“You only find out who is swimming naked when the tide goes out.”
Warren Buffett uses this phrase in shareholder letters to describe how companies get exposed during less-than-ideal circumstances.
Zillow Group CEO Rich Barton alluded to the wisdom on an investor call this week to explain how the Seattle real estate giant plans to weather the storm amid the COVID-19 crisis.
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“I want to assure you: Zillow Group is not swimming naked,” he said. “We have wetsuits, navigational instruments and safety gear, all supported by a highly experienced crew who will keep us moving forward until calm waters return.”
On the call, Barton revealed that Zillow will slash expenses by 25% this year; freeze hiring across the company; cut nearly all marketing spend; and suspend home-buying through its Zillow Offers business. The moves come in response to social distancing mandates in various locales related to the coronavirus crisis and uncertainty in the U.S. real estate market. Zillow employed 5,249 people as of Dec. 31.
Barton’s message seemed to resonate with some investors as Zillow’s stock was up 18 percent Tuesday after hitting a 4-year low last week.
“We believe Zillow is taking appropriate steps to address what increasingly appears to be an unprecedented shock to its business and to the U.S. economy, including the residential real estate sector,” RBC Capital’s Mark Mahaney said in a research note.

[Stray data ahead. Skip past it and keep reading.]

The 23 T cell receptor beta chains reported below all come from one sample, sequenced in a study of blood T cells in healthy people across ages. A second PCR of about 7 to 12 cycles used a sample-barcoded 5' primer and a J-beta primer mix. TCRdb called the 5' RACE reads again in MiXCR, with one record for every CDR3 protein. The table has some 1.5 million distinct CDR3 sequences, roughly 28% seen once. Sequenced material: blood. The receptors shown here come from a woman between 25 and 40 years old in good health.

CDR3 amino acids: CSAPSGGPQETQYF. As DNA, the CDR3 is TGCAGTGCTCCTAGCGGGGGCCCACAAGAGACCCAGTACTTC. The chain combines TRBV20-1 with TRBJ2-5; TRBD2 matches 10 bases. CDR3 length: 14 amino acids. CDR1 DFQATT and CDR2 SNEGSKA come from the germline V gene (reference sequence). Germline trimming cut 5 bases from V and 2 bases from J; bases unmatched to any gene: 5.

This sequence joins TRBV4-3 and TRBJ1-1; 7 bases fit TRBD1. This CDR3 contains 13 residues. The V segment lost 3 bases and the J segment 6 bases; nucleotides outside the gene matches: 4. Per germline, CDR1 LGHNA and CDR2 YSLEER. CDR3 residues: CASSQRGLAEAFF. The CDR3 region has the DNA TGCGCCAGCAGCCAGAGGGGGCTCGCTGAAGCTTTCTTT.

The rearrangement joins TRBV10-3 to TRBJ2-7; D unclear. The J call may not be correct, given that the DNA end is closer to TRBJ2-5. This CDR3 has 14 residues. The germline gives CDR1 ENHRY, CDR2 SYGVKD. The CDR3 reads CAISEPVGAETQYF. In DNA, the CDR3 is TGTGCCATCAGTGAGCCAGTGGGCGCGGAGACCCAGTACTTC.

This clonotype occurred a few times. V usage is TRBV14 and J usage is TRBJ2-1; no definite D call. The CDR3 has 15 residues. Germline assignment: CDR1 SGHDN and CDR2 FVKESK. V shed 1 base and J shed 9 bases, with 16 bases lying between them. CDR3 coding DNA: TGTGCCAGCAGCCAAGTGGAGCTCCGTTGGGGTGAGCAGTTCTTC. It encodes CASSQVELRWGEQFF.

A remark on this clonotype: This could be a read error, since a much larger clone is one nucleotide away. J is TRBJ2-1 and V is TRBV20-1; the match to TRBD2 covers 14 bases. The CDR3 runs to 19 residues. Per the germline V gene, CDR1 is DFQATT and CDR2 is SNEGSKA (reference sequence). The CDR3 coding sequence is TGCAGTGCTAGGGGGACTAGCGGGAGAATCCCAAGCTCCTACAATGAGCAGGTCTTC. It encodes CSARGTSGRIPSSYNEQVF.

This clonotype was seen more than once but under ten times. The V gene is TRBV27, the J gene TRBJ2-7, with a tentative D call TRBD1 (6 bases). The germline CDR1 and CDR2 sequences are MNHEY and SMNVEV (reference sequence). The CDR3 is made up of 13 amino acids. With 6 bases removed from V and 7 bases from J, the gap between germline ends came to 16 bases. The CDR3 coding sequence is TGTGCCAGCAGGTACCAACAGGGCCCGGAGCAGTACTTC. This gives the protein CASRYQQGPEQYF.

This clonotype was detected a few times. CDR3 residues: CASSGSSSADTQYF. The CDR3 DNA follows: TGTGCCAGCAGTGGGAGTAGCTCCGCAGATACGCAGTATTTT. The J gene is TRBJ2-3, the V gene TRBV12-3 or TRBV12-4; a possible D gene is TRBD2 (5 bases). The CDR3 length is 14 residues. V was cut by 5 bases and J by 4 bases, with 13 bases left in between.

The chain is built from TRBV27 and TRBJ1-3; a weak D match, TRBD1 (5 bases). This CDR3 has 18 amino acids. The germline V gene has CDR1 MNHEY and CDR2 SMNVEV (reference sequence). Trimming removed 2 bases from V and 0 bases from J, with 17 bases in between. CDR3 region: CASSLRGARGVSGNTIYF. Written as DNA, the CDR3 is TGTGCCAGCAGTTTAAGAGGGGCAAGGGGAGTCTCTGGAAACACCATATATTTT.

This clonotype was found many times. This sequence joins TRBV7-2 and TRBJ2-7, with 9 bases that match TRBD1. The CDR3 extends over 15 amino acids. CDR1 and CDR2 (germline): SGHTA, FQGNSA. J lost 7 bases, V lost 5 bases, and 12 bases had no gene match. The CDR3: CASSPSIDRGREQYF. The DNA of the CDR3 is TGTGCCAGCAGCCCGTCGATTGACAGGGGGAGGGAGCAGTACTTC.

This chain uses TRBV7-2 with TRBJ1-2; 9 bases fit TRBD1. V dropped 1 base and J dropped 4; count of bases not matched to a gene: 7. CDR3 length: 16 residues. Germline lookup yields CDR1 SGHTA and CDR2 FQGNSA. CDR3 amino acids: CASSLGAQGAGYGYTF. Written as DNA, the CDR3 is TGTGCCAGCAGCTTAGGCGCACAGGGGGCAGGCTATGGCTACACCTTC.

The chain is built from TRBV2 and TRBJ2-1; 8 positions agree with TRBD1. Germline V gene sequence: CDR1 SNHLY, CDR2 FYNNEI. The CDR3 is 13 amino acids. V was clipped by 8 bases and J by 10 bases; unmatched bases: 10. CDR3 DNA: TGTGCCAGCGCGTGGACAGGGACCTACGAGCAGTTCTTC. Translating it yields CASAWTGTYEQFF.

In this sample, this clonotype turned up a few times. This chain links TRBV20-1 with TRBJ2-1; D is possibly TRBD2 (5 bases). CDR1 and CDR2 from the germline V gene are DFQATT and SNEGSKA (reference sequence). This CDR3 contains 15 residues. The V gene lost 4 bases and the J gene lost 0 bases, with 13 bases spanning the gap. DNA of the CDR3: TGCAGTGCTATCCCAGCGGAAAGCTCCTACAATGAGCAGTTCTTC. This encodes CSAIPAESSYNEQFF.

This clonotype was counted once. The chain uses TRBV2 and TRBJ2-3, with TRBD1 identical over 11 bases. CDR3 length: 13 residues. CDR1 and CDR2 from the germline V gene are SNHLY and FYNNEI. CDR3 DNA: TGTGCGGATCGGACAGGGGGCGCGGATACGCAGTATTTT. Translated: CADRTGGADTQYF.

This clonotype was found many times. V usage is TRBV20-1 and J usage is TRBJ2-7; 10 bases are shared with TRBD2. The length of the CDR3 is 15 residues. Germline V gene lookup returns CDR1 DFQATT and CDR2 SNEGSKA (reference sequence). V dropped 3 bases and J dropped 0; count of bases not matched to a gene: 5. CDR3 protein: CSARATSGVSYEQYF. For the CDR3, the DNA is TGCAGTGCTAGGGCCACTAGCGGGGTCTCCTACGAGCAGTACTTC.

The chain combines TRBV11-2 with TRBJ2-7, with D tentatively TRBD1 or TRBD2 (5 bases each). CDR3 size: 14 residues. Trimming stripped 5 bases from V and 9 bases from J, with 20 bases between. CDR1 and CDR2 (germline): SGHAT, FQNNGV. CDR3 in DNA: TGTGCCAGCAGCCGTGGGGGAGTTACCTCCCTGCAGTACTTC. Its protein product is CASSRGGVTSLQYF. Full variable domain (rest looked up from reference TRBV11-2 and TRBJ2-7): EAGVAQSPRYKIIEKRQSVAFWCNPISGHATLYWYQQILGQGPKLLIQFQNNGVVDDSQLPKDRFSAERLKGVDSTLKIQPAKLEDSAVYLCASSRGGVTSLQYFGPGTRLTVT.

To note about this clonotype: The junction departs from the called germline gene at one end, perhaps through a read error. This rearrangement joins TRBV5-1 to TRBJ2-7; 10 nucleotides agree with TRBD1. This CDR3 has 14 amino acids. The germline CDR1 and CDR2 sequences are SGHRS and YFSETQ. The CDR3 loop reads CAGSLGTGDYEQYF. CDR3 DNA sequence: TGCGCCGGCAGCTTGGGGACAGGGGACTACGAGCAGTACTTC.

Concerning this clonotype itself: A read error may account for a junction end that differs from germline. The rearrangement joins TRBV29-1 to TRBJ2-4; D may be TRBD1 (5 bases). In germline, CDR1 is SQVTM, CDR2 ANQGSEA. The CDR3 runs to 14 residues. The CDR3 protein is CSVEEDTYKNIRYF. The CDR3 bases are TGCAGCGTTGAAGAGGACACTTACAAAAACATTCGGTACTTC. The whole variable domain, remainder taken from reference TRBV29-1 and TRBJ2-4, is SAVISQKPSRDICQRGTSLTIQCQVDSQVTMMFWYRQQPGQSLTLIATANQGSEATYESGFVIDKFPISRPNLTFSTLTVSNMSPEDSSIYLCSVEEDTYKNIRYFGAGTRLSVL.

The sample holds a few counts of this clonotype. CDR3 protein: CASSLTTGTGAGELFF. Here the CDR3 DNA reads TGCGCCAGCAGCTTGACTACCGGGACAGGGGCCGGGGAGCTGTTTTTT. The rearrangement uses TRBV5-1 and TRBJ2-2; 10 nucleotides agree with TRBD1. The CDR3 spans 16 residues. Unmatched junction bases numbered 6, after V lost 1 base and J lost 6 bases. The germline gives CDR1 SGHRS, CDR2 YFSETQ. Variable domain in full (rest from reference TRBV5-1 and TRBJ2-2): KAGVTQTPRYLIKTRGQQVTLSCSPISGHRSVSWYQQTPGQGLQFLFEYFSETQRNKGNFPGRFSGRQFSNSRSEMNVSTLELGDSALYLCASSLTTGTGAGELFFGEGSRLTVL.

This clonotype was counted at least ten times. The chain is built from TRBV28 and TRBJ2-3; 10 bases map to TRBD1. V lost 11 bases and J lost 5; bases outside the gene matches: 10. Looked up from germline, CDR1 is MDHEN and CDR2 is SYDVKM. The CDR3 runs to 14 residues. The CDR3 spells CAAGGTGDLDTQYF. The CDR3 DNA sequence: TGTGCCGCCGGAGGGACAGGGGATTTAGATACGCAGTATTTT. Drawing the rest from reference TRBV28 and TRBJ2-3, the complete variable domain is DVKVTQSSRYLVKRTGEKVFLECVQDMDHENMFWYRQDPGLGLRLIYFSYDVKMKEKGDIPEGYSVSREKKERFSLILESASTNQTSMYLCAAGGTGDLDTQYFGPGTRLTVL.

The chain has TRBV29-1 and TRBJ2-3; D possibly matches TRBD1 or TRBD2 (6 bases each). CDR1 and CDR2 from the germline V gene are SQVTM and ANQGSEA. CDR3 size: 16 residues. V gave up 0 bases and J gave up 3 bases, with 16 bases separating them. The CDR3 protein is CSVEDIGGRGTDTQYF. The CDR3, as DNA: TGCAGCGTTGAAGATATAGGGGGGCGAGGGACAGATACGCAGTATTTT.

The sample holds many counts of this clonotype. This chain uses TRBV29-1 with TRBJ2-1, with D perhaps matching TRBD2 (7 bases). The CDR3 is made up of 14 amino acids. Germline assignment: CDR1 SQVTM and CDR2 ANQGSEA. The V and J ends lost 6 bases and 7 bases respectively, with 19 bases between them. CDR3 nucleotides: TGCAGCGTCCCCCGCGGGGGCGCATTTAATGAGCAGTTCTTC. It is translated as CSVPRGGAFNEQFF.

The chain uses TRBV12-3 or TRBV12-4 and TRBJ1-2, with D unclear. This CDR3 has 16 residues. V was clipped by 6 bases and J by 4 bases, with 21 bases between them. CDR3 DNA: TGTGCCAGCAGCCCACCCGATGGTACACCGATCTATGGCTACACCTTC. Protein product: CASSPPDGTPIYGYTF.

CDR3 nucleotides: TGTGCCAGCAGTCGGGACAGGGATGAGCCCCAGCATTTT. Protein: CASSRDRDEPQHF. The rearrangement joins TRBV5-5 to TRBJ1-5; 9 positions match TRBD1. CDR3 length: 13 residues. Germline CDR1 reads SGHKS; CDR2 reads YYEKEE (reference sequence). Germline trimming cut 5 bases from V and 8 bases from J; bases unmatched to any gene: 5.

This isn’t the first rodeo for Barton, who co-founded Zillow in 2006 and returned to the CEO seat last year. He and Zillow vice chairman Lloyd Frink were leading Expedia during the 9/11 terrorist attacks, and took Zillow through the financial crisis in 2007-08.
“We successfully navigated these trying periods and emerged from both disruptions stronger than we entered them,” he said Tuesday. “We did this by making informed calls to use the brakes when appropriate, and to use the accelerator when appropriate. In both of these cases, and throughout our career, optionality was created with cash.”
As of Feb. 29, Zillow has $2.5 billion in cash. Barton walked investors through a “stress test scenario” to envision what would happen this year if the COVID-19 outbreak severely impacts the company’s business.
Even if revenue was dramatically impacted from the company’s profit-driving businesses and Zillow struggles to sell homes with Zillow Offers, it would still have $1.35 billion in cash by the end of 2020, based on the hypothetical.
Barton said he spoke recently with his friend and former Zillow board member Bill Gurley. They did a Zoom call and looked at Zillow’s balance sheet together.
“He quizzed me for about 10 minutes on what each line item was,” Barton said. “Interestingly, I found it incredibly comforting for myself to explain the balance sheet.”
Even for small startups, having enough cash is paramount during an economic crisis. Barton recalled the same mantra during his days at Microsoft.
“Lloyd and I were raised at Microsoft in the ’80s and ’90s,” Barton said. “Part of the Microsoft lore is that Bill [Gates’] dad told him he always should have enough money in the bank to be able to run the company for at least one year with zero revenue.
“This is how I’ve managed every company I founded and led,” said Barton, who also co-founded Expedia and Glassdoor, and is a Netflix board member. “This is how I have advised every company I have invested in or sat on the board of.”